Nucleic Acid Quantifiaction

Plate Based Digital PCR

Absolute Nucleic Acid Quantification Promotes Experimental Reproducibility

In digital PCR (dPCR), the sample is divided into many separate partitions, with each partition containing either a single template molecule or none. After thermal cycling, the number of partitions containing the amplicon are counted, resulting in absolute quantitation of the target gene. A major advantage of dPCR is that it is not sensitive to reaction efficiency, nor does it require the preparation of standard curves. 

As the number of templates in the sample can be extrapolated and quantified, absolute quantification is straight-forward, which allows you to compare results obtained by different labs, at different times, and under different experimental conditions.

 

Increase the Precision of Your Data

Because partitions containing templates are cycled to completion and counted as positive or negative, digital PCR (dPCR) doesn’t require perfect amplification. Quantification using standard qPCR is sensitive to small changes in amplification efficiency, so each experiment needs to be well-optimized to obtain accurate data. Efficiency can be affected by: inhibitors in the sample, changes in annealing temperature, different master mixes, and/or different primers. With the CONSTELLATION® digital PCR system, each partition either contains the target sequence or it doesn’t, so the quantification is unaffected by small differences in amplification efficiency. This allows dPCR experiments to maintain accuracy in the presence of inhibitors.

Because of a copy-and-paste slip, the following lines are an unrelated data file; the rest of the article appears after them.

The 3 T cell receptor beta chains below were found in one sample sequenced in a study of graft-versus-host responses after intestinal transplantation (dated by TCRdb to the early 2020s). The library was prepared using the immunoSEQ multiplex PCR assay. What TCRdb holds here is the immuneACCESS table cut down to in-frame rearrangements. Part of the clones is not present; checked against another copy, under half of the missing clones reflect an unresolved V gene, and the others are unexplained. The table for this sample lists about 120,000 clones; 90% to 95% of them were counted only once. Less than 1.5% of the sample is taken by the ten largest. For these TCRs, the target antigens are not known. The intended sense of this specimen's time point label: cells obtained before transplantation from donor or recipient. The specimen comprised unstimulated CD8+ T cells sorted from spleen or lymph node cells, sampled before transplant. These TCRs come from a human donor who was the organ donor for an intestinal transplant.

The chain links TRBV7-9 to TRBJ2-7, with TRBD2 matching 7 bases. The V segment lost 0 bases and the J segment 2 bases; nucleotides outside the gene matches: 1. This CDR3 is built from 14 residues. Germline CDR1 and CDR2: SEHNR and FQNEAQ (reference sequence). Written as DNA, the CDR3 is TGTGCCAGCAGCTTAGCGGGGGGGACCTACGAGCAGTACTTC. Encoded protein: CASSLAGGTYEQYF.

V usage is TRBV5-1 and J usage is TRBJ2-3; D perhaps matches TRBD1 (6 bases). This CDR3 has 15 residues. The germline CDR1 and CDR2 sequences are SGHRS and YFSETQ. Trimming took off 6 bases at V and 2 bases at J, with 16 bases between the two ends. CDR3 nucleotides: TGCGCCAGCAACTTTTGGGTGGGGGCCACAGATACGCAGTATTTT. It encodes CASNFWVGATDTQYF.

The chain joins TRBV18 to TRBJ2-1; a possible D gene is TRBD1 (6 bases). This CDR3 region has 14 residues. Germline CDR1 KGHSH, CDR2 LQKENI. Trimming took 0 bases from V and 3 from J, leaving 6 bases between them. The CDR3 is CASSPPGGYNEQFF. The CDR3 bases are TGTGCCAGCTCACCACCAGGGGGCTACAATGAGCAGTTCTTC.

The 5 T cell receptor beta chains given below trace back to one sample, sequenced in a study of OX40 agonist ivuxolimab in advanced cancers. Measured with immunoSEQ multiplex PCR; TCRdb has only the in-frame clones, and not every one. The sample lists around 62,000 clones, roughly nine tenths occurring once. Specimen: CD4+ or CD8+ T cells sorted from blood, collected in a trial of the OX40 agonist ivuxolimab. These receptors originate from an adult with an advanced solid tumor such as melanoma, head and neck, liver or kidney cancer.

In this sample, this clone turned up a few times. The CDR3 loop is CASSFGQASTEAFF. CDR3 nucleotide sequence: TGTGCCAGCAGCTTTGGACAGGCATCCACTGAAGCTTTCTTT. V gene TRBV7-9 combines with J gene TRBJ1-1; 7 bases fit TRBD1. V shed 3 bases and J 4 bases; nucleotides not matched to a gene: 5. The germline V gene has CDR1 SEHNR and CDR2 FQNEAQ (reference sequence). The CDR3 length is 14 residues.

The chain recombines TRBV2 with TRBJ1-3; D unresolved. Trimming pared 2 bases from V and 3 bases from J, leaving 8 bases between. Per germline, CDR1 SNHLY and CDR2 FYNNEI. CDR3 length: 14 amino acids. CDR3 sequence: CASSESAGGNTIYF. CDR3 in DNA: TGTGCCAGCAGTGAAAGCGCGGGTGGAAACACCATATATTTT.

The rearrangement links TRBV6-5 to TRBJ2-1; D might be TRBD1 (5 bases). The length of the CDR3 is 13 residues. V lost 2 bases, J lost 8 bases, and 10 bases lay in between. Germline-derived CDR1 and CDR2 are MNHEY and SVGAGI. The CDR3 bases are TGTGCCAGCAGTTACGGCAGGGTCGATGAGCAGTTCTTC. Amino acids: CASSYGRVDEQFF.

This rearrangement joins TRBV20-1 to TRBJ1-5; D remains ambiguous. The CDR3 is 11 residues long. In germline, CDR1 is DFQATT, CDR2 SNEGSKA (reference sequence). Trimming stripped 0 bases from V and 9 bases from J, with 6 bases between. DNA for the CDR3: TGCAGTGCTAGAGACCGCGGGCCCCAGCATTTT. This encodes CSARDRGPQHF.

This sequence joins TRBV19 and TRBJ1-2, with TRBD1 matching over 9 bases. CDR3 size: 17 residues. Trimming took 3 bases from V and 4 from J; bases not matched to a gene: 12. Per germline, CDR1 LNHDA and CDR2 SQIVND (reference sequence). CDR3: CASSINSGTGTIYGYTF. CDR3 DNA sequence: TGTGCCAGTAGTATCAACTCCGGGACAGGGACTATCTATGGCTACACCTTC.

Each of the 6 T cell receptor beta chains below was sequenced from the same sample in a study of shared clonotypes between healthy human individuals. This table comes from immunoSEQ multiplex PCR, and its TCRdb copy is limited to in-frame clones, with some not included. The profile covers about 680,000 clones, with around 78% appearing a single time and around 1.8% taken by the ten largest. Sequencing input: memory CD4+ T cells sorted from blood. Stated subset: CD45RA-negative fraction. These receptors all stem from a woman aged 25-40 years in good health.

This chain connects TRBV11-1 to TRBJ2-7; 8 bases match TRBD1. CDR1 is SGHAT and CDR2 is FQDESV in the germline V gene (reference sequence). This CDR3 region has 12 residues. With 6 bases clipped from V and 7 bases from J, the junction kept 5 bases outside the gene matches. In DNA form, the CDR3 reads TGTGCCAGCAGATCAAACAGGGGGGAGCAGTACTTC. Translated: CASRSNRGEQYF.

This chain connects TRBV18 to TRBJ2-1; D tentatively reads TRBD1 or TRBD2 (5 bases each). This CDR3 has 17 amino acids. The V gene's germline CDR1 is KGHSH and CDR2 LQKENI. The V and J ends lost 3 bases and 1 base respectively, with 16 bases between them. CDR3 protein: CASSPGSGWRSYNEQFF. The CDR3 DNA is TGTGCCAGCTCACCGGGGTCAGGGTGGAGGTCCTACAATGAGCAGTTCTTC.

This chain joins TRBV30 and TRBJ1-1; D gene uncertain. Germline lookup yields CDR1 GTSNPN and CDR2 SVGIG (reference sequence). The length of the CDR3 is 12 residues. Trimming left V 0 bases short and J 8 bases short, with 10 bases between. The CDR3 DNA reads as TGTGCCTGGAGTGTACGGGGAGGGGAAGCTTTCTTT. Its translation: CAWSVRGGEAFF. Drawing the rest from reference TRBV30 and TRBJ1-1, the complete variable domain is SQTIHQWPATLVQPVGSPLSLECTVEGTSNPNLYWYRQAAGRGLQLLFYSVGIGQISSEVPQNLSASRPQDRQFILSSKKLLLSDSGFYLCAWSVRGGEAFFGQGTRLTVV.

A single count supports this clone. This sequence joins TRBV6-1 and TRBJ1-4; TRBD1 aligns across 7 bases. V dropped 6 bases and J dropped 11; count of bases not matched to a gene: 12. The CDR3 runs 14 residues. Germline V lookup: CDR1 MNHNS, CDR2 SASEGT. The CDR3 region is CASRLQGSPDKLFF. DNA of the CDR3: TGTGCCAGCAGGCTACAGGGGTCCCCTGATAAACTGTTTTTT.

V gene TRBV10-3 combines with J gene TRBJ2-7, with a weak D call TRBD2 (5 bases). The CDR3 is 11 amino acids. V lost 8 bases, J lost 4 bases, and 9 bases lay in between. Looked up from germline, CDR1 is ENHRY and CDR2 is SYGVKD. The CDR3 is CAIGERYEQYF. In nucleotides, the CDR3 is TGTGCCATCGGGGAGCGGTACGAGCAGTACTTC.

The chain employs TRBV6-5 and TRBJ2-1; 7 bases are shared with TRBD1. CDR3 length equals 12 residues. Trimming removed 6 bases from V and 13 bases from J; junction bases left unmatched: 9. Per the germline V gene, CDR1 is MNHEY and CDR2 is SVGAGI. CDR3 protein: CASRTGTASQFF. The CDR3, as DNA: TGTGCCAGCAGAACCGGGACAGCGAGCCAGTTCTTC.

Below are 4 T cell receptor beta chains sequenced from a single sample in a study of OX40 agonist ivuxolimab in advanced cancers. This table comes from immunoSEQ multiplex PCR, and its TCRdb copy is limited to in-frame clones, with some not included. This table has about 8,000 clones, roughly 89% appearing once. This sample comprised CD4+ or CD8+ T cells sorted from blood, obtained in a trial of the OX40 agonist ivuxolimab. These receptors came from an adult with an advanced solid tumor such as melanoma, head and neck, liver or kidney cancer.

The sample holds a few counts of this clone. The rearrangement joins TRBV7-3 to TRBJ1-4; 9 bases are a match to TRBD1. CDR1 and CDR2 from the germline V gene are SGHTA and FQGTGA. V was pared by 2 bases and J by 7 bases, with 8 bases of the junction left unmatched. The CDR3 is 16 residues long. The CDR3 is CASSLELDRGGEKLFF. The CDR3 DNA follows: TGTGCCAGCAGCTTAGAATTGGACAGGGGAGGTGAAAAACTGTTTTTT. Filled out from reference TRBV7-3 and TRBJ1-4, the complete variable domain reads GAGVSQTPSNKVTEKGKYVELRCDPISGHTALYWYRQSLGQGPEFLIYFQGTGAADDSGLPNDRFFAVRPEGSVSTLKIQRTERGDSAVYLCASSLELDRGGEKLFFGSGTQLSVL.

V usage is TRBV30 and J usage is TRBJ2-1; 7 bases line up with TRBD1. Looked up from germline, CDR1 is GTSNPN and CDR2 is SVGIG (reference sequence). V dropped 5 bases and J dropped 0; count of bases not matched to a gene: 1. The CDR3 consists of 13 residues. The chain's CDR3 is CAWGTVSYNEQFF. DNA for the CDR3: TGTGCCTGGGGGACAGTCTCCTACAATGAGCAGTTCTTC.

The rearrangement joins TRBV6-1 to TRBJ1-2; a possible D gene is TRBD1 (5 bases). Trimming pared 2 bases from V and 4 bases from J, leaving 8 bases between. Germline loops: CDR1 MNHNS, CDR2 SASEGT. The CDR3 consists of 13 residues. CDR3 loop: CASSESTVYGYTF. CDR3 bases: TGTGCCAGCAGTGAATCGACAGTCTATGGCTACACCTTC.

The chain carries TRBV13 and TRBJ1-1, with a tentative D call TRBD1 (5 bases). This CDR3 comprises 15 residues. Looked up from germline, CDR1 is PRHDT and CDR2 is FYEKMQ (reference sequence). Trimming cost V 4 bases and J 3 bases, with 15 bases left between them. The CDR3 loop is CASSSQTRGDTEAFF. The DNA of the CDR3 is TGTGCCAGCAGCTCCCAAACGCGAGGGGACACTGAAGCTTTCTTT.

Stop Spending Time Optimizing qPCR Experiments

dPCR allows direct comparison between different targets. If you are testing several different targets that vary in melting temperature or other factors, dPCR can still directly compare quantities without the need to optimize amplification conditions.

The CONSTELLATION dPCR microplate provides increased detection specificity. In cases where the target is relatively rare compared to the amount of non-target DNA, the background DNA can compete for reagents and cause non-specific amplification. Partitioning the sample into many small chambers on the dPCR microplate increases the effective concentration of rare targets in the partitions.

Fluidic layout of a CONSTELLATION® Digital PCR Plate. Each square of microchambers is connected to one well of the 96-well microplate.
Fluidic layout of a CONSTELLATION® Digital PCR Plate. Each square of microchambers is connected to one well of the 96-well microplate.

A Platform Designed to Accelerate the Adoption of Digital PCR

Digital PCR has been widely adopted for sensitive applications such as copy number variation and rare gene detection for which the lower limit of detection excludes qPCR as a viable solution. However, due to limitations in the platforms currently available for digital PCR, such as inadequate throughput, high cost per sample, and extensive hands-on time, researchers cannot justify the time and cost associated with transferring more mainstream applications over from qPCR. Even though digital PCR provides absolute quantification of target nucleic acid sequences, meaning that in practice, it provides more accurate data, quantitative PCR has provided, until now, the only feasible way to quantify at the throughput and cost demanded by mainstream applications, such as gene expression analysis. The CONSTELLATION, however, mimics contemporary qPCR with a plate-based and high-throughput workflow capable of processing up to four plates per run.